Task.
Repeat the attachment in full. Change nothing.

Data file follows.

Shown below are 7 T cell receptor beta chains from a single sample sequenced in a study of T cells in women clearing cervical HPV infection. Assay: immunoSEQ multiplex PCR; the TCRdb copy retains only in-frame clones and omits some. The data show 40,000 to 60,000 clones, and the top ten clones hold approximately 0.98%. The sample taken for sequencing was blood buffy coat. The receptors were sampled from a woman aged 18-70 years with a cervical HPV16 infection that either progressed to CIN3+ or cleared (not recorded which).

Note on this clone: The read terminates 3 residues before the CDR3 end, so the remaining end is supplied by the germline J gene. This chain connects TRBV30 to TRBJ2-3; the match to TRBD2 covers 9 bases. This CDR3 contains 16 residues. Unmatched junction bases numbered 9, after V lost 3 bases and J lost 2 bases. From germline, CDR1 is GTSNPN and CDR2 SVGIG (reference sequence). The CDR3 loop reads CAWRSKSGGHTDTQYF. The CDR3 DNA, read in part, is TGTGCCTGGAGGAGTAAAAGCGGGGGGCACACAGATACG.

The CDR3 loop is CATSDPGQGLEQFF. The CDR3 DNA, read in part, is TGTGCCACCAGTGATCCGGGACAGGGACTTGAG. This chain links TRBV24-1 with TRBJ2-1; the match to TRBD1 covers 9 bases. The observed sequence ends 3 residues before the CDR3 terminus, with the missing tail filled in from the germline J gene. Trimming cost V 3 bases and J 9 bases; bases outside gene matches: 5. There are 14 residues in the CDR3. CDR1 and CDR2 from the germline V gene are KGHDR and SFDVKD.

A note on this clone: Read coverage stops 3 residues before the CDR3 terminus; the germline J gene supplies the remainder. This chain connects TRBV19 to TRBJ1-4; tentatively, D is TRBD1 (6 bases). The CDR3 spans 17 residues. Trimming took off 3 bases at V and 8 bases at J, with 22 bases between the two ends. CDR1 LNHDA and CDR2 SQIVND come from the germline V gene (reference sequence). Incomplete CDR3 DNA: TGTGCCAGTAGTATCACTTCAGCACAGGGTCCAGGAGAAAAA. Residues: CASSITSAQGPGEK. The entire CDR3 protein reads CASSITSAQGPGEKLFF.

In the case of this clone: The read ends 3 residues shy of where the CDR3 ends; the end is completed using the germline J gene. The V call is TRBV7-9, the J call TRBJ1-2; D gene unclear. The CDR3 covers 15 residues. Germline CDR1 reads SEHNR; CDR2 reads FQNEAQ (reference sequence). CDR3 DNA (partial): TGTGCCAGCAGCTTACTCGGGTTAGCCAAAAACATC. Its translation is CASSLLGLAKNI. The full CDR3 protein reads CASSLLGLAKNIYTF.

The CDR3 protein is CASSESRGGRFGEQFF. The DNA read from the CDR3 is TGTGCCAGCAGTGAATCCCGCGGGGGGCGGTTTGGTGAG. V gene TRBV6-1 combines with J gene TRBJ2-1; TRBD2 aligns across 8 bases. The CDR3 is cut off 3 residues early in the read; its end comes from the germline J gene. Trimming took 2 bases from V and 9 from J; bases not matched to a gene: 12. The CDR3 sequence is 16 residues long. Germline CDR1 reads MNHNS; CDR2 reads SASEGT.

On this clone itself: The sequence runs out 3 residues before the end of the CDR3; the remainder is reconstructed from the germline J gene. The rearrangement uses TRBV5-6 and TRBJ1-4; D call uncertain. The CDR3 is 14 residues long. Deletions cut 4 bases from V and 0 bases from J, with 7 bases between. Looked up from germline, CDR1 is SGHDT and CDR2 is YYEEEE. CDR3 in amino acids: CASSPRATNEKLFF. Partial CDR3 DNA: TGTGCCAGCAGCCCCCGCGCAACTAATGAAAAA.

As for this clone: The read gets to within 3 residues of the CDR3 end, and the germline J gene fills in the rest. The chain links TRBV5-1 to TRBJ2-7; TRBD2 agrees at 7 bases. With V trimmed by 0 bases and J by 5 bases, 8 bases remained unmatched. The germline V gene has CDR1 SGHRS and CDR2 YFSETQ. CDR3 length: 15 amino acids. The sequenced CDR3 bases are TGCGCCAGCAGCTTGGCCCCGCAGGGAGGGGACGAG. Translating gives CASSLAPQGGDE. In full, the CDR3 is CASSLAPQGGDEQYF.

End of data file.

Shown below are 7 T cell receptor beta chains from a single sample sequenced in a study of T cells in women clearing cervical HPV infection. Assay: immunoSEQ multiplex PCR; the TCRdb copy retains only in-frame clones and omits some. The data show 40,000 to 60,000 clones, and the top ten clones hold approximately 0.98%. The sample taken for sequencing was blood buffy coat. The receptors were sampled from a woman aged 18-70 years with a cervical HPV16 infection that either progressed to CIN3+ or cleared (not recorded which).

Note on this clone: The read terminates 3 residues before the CDR3 end, so the remaining end is supplied by the germline J gene. This chain connects TRBV30 to TRBJ2-3; the match to TRBD2 covers 9 bases. This CDR3 contains 16 residues. Unmatched junction bases numbered 9, after V lost 3 bases and J lost 2 bases. From germline, CDR1 is GTSNPN and CDR2 SVGIG (reference sequence). The CDR3 loop reads CAWRSKSGGHTDTQYF. The CDR3 DNA, read in part, is TGTGCCTGGAGGAGTAAAAGCGGGGGGCACACAGATACG.

The CDR3 loop is CATSDPGQGLEQFF. The CDR3 DNA, read in part, is TGTGCCACCAGTGATCCGGGACAGGGACTTGAG. This chain links TRBV24-1 with TRBJ2-1; the match to TRBD1 covers 9 bases. The observed sequence ends 3 residues before the CDR3 terminus, with the missing tail filled in from the germline J gene. Trimming cost V 3 bases and J 9 bases; bases outside gene matches: 5. There are 14 residues in the CDR3. CDR1 and CDR2 from the germline V gene are KGHDR and SFDVKD.

A note on this clone: Read coverage stops 3 residues before the CDR3 terminus; the germline J gene supplies the remainder. This chain connects TRBV19 to TRBJ1-4; tentatively, D is TRBD1 (6 bases). The CDR3 spans 17 residues. Trimming took off 3 bases at V and 8 bases at J, with 22 bases between the two ends. CDR1 LNHDA and CDR2 SQIVND come from the germline V gene (reference sequence). Incomplete CDR3 DNA: TGTGCCAGTAGTATCACTTCAGCACAGGGTCCAGGAGAAAAA. Residues: CASSITSAQGPGEK. The entire CDR3 protein reads CASSITSAQGPGEKLFF.

In the case of this clone: The read ends 3 residues shy of where the CDR3 ends; the end is completed using the germline J gene. The V call is TRBV7-9, the J call TRBJ1-2; D gene unclear. The CDR3 covers 15 residues. Germline CDR1 reads SEHNR; CDR2 reads FQNEAQ (reference sequence). CDR3 DNA (partial): TGTGCCAGCAGCTTACTCGGGTTAGCCAAAAACATC. Its translation is CASSLLGLAKNI. The full CDR3 protein reads CASSLLGLAKNIYTF.

The CDR3 protein is CASSESRGGRFGEQFF. The DNA read from the CDR3 is TGTGCCAGCAGTGAATCCCGCGGGGGGCGGTTTGGTGAG. V gene TRBV6-1 combines with J gene TRBJ2-1; TRBD2 aligns across 8 bases. The CDR3 is cut off 3 residues early in the read; its end comes from the germline J gene. Trimming took 2 bases from V and 9 from J; bases not matched to a gene: 12. The CDR3 sequence is 16 residues long. Germline CDR1 reads MNHNS; CDR2 reads SASEGT.

On this clone itself: The sequence runs out 3 residues before the end of the CDR3; the remainder is reconstructed from the germline J gene. The rearrangement uses TRBV5-6 and TRBJ1-4; D call uncertain. The CDR3 is 14 residues long. Deletions cut 4 bases from V and 0 bases from J, with 7 bases between. Looked up from germline, CDR1 is SGHDT and CDR2 is YYEEEE. CDR3 in amino acids: CASSPRATNEKLFF. Partial CDR3 DNA: TGTGCCAGCAGCCCCCGCGCAACTAATGAAAAA.

As for this clone: The read gets to within 3 residues of the CDR3 end, and the germline J gene fills in the rest. The chain links TRBV5-1 to TRBJ2-7; TRBD2 agrees at 7 bases. With V trimmed by 0 bases and J by 5 bases, 8 bases remained unmatched. The germline V gene has CDR1 SGHRS and CDR2 YFSETQ. CDR3 length: 15 amino acids. The sequenced CDR3 bases are TGCGCCAGCAGCTTGGCCCCGCAGGGAGGGGACGAG. Translating gives CASSLAPQGGDE. In full, the CDR3 is CASSLAPQGGDEQYF.